After months of anticipation, the first Covid-19 vaccines finally started being administered in the UK last month.
Amid the rollout, several rumours and myths have been circulating about the vaccine, including fears that the jab could affect fertility.
Now, Professor Lucy Chappell, NIHR Research Professor in Obstetrics at King’s College London, is attempting to reassure women that the Covid-19 jab will not affect their fertility.
Her advice comes shortly after a poll of 55,642 Brits found that more than a quarter of 18-to-34-year-old women said they would say no to the jab, citing concerns over the vaccine’s effect on fertility and pregnancies.
Professor Chappell says it is understandable that there have been questions about the new vaccines but notes that fearful claims which can be easily found online have never been substantiated
‘I dug into all those sources and I can see absolutely no basis for concerns about any of the Covid-19 vaccines that are licensed in the UK and fertility,’ she told the PA news agency.
She described the claims as ‘spurious’ because they relate to similarities between some aspects of the proteins involved in fertility and the Covid-19 vaccines, but these are ‘very speculative and entirely not supported by any of the data’.
There is no concern from a biological point of view and evidence has not been presented that women who have been vaccinated have gone on to have fertility problems, she said.
Pregnancy, the new virus and vaccines are ‘a constantly evolving area’ which needs further research, as there is very limited experience in trials on pregnant women, according to Prof Chappell.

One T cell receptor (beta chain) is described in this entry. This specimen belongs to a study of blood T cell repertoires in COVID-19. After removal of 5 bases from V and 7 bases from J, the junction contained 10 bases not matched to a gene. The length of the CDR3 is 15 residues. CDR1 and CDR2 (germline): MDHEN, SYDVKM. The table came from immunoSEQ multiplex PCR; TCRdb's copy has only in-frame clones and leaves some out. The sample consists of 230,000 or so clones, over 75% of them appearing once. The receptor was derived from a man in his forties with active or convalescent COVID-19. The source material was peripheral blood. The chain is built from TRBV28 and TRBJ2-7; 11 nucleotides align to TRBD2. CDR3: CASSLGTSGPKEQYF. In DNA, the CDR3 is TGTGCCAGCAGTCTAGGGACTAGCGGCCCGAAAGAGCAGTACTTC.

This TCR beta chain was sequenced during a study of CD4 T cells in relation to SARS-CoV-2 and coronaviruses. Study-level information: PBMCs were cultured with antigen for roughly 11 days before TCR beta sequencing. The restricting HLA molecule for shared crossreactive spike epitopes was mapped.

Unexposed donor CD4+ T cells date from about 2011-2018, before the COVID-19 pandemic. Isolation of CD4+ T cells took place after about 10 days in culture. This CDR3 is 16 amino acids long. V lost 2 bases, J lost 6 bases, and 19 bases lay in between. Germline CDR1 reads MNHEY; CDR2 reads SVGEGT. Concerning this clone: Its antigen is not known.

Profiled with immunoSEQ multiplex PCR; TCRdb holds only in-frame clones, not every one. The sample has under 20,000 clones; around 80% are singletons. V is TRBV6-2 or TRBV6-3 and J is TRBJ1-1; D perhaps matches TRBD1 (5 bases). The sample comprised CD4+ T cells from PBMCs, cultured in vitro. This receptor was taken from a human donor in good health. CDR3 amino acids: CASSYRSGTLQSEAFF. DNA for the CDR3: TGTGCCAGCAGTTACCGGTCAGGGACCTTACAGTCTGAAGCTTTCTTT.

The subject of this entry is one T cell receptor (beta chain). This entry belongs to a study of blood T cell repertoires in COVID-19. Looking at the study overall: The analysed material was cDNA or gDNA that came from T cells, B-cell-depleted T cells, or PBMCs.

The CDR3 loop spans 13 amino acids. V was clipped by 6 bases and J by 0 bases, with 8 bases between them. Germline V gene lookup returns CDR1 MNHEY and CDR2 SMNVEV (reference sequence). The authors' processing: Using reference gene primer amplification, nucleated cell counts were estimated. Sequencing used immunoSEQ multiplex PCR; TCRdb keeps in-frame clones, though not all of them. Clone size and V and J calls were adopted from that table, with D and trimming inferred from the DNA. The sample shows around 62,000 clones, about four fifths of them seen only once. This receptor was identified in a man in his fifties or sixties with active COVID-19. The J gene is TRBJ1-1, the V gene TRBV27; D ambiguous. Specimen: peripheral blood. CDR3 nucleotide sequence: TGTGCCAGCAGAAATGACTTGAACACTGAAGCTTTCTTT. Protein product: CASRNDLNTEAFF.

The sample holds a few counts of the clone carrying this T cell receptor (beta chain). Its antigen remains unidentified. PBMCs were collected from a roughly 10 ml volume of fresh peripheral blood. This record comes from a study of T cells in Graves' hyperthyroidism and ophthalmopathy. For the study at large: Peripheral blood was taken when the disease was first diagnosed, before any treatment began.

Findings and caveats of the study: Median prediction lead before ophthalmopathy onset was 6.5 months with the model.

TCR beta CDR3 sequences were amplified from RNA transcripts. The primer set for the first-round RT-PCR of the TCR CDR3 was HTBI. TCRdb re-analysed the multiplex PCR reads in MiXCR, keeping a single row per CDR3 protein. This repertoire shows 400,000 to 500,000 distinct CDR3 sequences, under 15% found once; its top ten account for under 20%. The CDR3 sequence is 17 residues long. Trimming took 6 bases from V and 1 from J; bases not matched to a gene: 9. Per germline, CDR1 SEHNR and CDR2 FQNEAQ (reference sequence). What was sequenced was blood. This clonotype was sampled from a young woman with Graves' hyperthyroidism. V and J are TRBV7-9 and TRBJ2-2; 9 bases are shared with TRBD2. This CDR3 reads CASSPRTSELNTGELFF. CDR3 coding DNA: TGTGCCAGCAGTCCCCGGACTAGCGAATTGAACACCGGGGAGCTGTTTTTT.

She hopes that vaccine companies may change this situation in the future.
Women who are in the highest risk Covid-19 groups, such as carers and health workers or the clinically extremely vulnerable such as those with underlying health conditions, should try to have ‘a sensible discussion’ about their concerns about the jab.
They are among the first phase of people to be vaccinated and their obstetrician or midwife is the obvious person to try and seek useful information from.
Prof Chappell suggested that ‘we may be in a different place in six months in terms of how we can have those discussions’ as new and updated information comes through from the real-life current use of vaccines.
Bigger trials are needed involving pregnant women to help answer questions about safety and risk but how the woman views her risk of exposure and complications is an important factor that needs to be taken into the mix.
Prof Chappell said there are ‘very clear checks and balances’ involving the women who take part in research trials.
Professor Chappell’s advice comes shortly after a poll revealed that young women are the most likely to turn down the Covid-19 vaccine.
The Find Out Now poll, which sampled 55,642 people, found that more than a quarter of 18-to- 34-year-old women said they would say no to the jab, citing their concerns over the vaccine’s effect on fertility and pregnancies.
By contrast, only seven per cent of those aged 65 and over said the same. – dailymail.co.uk